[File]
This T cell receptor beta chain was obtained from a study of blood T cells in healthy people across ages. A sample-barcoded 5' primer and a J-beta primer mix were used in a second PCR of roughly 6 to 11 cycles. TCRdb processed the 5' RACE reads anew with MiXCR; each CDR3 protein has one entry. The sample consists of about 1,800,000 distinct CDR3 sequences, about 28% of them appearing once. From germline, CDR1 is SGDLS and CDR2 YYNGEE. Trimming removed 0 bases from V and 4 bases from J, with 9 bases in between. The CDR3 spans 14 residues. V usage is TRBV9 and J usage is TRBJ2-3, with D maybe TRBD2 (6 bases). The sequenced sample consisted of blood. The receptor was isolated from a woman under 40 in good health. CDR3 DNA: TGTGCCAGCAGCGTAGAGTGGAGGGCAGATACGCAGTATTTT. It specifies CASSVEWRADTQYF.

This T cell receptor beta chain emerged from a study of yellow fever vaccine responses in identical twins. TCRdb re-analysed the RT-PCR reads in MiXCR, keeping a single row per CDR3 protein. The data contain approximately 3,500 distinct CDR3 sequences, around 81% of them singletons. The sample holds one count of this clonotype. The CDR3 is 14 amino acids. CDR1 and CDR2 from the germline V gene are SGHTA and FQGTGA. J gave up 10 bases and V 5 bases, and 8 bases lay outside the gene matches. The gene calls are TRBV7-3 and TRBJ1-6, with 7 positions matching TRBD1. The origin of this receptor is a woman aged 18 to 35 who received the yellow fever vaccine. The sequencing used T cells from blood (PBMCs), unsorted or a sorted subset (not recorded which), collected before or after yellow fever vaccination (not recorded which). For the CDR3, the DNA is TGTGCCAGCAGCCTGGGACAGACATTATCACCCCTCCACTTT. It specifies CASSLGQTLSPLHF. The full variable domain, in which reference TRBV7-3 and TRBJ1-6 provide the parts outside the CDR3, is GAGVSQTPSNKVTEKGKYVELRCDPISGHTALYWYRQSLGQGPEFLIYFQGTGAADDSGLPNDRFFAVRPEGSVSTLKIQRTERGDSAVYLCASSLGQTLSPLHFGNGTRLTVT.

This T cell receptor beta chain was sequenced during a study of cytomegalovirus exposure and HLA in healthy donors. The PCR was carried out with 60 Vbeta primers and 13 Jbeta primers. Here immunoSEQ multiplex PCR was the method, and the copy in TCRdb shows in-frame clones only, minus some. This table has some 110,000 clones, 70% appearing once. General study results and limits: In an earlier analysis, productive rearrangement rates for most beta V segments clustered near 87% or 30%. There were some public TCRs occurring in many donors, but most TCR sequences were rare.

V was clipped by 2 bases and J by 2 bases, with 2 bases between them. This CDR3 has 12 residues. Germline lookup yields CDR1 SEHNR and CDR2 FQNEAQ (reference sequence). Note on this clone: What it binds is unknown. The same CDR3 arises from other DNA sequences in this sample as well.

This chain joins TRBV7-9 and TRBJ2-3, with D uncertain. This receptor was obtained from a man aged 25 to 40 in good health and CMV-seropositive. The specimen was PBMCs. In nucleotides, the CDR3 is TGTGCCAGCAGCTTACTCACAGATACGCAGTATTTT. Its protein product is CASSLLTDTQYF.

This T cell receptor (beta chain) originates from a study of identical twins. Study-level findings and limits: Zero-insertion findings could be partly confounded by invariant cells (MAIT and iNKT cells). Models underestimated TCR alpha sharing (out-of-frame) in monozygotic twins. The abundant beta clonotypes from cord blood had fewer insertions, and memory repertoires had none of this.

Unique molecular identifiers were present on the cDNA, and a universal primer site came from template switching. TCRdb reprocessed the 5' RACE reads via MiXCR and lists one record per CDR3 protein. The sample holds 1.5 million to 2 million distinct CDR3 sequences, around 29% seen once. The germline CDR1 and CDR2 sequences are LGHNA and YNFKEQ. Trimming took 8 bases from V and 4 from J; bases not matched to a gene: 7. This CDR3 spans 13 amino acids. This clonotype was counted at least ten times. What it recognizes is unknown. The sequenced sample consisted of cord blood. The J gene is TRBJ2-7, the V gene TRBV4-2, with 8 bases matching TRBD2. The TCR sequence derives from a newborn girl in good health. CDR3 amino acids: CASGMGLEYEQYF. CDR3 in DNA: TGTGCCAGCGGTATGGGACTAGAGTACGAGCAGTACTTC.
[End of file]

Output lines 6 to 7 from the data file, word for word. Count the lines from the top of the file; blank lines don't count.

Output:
This T cell receptor (beta chain) originates from a study of identical twins. Study-level findings and limits: Zero-insertion findings could be partly confounded by invariant cells (MAIT and iNKT cells). Models underestimated TCR alpha sharing (out-of-frame) in monozygotic twins. The abundant beta clonotypes from cord blood had fewer insertions, and memory repertoires had none of this.

Unique molecular identifiers were present on the cDNA, and a universal primer site came from template switching. TCRdb reprocessed the 5' RACE reads via MiXCR and lists one record per CDR3 protein. The sample holds 1.5 million to 2 million distinct CDR3 sequences, around 29% seen once. The germline CDR1 and CDR2 sequences are LGHNA and YNFKEQ. Trimming took 8 bases from V and 4 from J; bases not matched to a gene: 7. This CDR3 spans 13 amino acids. This clonotype was counted at least ten times. What it recognizes is unknown. The sequenced sample consisted of cord blood. The J gene is TRBJ2-7, the V gene TRBV4-2, with 8 bases matching TRBD2. The TCR sequence derives from a newborn girl in good health. CDR3 amino acids: CASGMGLEYEQYF. CDR3 in DNA: TGTGCCAGCGGTATGGGACTAGAGTACGAGCAGTACTTC.